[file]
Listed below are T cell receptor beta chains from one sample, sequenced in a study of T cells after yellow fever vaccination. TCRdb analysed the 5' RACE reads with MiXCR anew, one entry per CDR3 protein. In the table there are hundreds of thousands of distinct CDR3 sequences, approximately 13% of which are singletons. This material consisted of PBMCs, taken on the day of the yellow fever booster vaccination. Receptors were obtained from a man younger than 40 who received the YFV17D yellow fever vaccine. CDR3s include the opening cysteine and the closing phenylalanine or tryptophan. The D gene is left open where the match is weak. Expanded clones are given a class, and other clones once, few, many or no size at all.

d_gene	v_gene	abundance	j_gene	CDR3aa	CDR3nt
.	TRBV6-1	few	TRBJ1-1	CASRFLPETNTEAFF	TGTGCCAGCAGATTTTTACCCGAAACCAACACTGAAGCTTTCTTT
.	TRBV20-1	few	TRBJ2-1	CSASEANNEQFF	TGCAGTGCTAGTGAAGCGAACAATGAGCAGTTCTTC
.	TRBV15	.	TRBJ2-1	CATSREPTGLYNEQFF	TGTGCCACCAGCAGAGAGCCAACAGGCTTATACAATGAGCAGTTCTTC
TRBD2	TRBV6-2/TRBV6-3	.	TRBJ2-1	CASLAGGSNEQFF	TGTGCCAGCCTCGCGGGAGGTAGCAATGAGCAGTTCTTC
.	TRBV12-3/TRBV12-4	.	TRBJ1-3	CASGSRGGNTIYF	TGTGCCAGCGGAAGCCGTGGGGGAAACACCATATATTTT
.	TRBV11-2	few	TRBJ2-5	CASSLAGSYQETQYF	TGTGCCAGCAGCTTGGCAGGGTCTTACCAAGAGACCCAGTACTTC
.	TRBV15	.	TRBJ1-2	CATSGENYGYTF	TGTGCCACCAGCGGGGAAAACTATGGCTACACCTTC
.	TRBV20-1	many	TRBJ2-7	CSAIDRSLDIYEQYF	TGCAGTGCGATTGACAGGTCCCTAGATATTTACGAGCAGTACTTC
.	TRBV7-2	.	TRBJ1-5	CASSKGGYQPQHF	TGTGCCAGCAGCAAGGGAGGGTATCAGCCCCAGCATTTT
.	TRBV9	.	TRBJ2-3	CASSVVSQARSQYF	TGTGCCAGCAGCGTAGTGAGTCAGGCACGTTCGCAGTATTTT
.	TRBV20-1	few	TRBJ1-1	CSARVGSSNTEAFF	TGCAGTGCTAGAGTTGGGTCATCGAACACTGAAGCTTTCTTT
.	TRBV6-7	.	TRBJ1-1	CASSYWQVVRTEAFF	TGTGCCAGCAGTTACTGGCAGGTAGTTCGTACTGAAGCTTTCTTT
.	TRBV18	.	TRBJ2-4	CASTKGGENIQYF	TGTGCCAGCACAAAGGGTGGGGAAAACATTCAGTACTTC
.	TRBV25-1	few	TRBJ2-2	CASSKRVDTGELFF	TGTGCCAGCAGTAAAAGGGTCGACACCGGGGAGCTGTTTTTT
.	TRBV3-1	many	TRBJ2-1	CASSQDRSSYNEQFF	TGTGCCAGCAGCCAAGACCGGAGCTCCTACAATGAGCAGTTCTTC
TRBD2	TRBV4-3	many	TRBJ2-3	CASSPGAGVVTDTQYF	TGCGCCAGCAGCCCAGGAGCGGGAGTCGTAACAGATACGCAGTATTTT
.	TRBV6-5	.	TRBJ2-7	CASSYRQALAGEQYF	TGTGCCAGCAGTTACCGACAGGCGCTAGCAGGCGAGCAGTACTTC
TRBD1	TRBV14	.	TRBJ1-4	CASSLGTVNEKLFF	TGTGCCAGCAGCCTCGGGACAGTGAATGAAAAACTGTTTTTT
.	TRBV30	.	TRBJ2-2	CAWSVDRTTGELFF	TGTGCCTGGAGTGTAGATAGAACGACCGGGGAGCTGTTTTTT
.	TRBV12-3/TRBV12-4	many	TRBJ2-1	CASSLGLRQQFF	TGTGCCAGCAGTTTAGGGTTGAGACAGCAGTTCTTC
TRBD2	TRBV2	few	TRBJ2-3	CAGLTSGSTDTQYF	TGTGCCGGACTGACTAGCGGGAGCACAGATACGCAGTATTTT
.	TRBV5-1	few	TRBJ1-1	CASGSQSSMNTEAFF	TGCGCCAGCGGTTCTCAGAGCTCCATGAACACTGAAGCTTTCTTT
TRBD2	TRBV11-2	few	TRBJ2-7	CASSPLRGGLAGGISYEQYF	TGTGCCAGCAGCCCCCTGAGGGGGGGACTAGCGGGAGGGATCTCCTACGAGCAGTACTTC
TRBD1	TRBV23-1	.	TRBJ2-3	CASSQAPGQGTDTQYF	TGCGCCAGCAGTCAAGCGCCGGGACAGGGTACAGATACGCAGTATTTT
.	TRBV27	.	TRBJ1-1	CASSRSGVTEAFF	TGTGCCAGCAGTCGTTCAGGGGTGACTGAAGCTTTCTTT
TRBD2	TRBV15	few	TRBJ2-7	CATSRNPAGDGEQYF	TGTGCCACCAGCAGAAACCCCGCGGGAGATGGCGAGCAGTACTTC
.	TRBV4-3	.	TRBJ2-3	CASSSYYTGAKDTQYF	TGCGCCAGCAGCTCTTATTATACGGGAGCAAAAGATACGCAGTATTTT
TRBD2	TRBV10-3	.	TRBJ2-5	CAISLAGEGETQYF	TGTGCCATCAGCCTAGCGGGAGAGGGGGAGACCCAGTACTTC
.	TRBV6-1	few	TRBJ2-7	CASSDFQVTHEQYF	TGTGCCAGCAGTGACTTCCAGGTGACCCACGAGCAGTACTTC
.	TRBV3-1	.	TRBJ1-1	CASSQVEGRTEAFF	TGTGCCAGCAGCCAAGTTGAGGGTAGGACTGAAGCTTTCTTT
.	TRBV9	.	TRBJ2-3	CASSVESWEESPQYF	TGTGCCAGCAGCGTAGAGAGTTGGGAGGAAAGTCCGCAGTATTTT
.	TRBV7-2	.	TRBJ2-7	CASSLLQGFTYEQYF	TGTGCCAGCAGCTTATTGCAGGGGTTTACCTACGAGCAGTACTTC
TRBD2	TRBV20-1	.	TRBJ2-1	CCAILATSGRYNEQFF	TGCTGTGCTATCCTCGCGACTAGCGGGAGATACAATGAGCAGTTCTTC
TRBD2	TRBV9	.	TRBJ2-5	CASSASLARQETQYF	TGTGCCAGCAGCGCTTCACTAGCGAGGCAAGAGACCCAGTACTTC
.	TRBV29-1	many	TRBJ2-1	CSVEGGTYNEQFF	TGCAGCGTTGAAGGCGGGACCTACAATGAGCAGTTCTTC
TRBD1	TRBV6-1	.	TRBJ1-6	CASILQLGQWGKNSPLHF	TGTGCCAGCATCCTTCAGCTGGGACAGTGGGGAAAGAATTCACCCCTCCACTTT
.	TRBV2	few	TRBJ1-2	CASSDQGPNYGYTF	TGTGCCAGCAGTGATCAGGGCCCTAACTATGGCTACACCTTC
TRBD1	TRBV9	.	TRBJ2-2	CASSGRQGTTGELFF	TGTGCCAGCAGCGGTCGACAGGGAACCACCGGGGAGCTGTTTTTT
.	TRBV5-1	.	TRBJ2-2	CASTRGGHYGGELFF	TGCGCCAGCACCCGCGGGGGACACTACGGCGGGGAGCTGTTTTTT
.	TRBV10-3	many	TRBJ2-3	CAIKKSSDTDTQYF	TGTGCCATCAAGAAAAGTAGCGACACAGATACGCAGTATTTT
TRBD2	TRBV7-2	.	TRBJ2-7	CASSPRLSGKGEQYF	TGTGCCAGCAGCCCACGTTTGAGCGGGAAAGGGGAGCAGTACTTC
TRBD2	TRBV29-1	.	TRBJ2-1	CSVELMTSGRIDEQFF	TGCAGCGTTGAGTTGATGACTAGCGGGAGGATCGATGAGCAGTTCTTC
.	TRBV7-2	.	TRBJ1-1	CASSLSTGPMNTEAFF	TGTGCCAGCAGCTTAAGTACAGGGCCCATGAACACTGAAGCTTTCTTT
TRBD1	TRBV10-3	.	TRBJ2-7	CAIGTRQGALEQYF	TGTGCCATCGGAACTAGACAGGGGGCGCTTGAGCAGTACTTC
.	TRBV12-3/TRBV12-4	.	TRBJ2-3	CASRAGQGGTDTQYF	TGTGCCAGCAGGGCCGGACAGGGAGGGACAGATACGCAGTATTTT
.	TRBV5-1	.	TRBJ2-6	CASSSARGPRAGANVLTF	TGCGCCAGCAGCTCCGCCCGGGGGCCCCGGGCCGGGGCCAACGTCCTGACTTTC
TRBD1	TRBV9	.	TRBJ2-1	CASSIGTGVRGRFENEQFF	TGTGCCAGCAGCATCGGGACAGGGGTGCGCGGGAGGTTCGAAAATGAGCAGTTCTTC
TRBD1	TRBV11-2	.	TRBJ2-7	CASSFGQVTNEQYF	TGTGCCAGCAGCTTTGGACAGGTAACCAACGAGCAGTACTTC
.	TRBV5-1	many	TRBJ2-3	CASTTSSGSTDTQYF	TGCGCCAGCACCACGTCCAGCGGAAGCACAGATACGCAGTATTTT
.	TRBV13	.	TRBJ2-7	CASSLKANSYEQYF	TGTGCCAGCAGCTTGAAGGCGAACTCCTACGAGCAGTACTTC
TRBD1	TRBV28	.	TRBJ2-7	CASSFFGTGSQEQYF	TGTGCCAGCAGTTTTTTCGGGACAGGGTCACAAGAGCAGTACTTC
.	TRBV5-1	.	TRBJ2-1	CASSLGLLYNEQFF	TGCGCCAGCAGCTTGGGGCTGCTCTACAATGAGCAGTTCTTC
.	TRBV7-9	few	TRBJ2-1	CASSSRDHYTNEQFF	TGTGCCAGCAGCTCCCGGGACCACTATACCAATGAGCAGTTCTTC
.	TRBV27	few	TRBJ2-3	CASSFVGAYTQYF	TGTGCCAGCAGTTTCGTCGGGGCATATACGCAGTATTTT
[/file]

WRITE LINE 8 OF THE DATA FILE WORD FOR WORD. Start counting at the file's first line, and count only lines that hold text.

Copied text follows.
.	TRBV11-2	few	TRBJ2-5	CASSLAGSYQETQYF	TGTGCCAGCAGCTTGGCAGGGTCTTACCAAGAGACCCAGTACTTC